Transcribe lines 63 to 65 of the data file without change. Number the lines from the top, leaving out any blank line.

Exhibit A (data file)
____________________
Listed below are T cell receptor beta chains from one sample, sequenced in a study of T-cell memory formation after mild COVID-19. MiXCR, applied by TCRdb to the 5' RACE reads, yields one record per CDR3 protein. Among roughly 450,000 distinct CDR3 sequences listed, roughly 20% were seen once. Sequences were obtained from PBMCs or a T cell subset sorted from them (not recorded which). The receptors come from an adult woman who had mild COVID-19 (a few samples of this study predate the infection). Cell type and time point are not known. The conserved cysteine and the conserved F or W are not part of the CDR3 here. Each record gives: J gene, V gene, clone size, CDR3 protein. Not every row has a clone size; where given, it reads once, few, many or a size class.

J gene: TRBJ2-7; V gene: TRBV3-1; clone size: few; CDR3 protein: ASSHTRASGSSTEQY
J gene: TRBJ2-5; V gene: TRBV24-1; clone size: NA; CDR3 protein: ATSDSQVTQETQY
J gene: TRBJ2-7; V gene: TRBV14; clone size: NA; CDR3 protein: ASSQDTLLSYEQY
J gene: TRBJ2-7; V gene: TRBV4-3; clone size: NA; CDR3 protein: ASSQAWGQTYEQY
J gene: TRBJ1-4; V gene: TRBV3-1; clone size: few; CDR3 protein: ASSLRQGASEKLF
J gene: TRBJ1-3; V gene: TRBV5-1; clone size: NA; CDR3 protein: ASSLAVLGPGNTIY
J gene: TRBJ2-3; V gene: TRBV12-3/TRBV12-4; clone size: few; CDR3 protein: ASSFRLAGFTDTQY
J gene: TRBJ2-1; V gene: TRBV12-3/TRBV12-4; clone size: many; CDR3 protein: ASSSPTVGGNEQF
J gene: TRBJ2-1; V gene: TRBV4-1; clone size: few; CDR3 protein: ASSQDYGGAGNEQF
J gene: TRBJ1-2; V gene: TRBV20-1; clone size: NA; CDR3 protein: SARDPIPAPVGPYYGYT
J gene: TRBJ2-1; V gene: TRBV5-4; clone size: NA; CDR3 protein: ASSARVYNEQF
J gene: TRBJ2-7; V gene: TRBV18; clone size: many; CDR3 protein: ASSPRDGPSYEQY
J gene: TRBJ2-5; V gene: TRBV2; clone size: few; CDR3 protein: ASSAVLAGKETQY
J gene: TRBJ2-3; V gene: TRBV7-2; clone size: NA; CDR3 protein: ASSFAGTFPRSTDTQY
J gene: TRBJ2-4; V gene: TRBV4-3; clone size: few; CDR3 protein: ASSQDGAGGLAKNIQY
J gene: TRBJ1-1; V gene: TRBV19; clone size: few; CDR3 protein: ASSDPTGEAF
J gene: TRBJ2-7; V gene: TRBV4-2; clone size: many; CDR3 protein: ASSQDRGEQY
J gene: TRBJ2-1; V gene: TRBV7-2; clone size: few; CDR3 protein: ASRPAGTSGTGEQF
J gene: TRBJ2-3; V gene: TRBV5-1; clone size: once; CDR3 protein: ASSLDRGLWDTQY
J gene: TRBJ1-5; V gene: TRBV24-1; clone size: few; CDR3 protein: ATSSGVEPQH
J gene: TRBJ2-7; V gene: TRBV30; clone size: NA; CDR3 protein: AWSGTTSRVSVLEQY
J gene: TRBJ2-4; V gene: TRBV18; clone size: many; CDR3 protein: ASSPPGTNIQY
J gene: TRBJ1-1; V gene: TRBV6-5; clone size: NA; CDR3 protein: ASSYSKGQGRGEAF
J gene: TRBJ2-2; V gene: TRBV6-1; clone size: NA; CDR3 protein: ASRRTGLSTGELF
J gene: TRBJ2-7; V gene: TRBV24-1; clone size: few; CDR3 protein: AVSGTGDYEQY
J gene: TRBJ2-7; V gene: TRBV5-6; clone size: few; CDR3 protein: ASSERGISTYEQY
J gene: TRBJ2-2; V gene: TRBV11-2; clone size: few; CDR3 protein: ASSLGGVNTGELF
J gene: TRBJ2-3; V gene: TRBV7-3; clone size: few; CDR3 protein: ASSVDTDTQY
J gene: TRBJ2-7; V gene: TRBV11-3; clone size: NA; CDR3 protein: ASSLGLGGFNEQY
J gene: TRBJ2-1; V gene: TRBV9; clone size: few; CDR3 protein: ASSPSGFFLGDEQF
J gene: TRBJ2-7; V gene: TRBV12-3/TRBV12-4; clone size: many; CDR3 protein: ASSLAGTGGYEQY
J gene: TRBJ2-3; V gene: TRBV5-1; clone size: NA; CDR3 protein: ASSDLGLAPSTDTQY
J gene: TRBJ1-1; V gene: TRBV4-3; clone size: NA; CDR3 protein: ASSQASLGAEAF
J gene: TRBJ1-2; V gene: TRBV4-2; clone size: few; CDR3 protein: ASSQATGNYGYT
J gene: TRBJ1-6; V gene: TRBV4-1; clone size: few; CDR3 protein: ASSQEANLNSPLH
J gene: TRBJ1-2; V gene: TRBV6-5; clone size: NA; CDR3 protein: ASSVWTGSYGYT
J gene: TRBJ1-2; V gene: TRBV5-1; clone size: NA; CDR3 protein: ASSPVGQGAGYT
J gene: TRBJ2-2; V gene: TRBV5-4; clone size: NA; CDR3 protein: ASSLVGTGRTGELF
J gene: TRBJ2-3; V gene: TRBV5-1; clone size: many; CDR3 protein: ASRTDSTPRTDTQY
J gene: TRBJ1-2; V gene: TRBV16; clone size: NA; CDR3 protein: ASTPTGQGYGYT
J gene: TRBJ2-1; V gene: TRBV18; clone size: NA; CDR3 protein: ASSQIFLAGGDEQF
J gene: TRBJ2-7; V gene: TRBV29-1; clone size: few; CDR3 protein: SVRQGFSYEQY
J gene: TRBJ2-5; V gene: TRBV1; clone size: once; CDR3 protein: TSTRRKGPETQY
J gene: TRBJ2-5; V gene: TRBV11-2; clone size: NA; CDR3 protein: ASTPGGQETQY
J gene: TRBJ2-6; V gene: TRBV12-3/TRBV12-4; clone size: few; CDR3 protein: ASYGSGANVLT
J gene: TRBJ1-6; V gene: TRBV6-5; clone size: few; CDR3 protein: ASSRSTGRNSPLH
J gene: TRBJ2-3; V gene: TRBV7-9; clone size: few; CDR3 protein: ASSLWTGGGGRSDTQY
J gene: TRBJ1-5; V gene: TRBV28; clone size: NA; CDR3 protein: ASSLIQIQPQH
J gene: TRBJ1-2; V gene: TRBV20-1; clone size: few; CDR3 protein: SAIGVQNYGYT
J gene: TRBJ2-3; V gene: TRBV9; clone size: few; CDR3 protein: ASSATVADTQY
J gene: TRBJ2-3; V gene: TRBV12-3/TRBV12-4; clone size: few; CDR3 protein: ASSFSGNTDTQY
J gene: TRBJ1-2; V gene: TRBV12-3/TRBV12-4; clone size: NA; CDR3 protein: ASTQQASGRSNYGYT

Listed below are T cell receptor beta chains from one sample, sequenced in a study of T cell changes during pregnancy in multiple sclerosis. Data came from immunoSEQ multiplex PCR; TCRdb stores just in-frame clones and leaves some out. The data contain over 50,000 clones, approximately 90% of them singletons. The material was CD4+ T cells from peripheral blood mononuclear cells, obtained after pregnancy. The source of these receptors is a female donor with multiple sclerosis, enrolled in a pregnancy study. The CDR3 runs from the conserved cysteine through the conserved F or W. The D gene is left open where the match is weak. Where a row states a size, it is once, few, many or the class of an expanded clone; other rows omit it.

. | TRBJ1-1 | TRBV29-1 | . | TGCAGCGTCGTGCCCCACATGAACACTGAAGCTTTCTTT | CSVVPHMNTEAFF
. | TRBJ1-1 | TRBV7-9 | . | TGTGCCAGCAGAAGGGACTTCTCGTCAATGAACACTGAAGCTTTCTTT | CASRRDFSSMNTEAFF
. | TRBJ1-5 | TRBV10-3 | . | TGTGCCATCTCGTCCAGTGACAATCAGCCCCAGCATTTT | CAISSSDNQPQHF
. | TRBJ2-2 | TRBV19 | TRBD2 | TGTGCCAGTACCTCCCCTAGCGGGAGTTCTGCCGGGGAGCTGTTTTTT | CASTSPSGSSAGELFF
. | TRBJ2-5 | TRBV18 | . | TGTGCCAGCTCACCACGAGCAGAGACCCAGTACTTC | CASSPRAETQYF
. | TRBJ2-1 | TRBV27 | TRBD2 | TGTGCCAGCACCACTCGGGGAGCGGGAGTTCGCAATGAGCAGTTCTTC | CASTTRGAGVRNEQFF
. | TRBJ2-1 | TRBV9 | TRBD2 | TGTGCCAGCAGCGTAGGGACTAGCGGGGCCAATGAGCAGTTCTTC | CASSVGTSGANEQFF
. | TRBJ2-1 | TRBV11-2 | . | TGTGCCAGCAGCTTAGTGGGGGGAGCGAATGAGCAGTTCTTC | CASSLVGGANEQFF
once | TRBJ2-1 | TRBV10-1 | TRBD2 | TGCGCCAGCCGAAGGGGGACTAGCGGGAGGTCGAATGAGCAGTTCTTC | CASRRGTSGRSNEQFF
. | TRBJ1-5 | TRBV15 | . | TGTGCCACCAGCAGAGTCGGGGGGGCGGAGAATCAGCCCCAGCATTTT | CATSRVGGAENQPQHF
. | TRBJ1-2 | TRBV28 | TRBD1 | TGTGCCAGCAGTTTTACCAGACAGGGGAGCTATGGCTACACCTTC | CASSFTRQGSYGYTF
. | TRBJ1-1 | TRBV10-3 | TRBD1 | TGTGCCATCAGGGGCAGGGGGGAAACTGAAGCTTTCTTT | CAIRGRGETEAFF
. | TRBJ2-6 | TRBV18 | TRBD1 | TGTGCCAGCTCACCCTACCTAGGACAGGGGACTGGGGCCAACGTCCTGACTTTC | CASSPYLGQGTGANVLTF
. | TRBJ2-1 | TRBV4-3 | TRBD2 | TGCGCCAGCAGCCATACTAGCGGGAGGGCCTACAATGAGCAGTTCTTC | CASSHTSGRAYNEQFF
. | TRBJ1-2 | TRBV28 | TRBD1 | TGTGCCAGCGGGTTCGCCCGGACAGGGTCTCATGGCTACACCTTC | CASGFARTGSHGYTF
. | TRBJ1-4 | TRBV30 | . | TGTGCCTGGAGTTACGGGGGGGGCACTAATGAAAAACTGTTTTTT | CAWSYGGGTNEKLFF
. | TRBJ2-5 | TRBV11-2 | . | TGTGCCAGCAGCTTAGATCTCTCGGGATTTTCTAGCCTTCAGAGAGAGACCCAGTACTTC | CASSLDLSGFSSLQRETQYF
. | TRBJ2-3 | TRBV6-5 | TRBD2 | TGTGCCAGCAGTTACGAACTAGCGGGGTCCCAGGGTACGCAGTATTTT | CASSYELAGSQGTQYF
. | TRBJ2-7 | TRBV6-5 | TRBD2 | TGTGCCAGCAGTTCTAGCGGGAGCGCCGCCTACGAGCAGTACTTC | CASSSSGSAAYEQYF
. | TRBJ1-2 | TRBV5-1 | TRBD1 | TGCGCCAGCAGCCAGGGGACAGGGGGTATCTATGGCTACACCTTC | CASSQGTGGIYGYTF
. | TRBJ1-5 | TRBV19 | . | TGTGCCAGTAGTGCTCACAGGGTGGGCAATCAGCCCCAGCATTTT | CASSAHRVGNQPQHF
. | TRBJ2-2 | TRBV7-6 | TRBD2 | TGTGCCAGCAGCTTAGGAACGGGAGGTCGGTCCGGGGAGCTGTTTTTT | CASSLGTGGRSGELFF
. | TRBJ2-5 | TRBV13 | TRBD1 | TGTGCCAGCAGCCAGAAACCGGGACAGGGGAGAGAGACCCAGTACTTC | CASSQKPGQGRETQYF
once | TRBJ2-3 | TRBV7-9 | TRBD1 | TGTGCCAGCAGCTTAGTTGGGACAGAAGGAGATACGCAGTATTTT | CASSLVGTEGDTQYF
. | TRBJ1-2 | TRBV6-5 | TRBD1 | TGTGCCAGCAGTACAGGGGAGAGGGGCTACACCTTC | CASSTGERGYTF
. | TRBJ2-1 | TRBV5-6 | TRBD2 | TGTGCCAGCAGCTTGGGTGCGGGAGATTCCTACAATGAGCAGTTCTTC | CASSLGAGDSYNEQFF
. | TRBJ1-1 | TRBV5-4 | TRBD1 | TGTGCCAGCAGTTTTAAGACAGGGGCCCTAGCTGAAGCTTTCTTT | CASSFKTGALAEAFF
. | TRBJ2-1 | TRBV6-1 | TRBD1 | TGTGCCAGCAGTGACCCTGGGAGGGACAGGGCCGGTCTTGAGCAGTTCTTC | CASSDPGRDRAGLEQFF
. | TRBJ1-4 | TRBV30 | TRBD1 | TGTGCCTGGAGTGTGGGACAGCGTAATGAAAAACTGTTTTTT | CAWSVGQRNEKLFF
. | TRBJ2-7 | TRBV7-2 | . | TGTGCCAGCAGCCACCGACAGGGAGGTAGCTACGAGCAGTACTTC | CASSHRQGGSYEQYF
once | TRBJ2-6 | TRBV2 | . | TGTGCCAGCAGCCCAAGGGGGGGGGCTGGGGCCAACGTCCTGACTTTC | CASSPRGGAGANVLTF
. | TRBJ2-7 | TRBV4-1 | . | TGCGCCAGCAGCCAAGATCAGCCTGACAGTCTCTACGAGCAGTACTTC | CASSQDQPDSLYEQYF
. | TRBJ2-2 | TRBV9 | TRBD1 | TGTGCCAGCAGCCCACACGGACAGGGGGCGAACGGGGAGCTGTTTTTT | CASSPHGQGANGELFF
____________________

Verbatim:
once | TRBJ2-1 | TRBV10-1 | TRBD2 | TGCGCCAGCCGAAGGGGGACTAGCGGGAGGTCGAATGAGCAGTTCTTC | CASRRGTSGRSNEQFF
. | TRBJ1-5 | TRBV15 | . | TGTGCCACCAGCAGAGTCGGGGGGGCGGAGAATCAGCCCCAGCATTTT | CATSRVGGAENQPQHF
. | TRBJ1-2 | TRBV28 | TRBD1 | TGTGCCAGCAGTTTTACCAGACAGGGGAGCTATGGCTACACCTTC | CASSFTRQGSYGYTF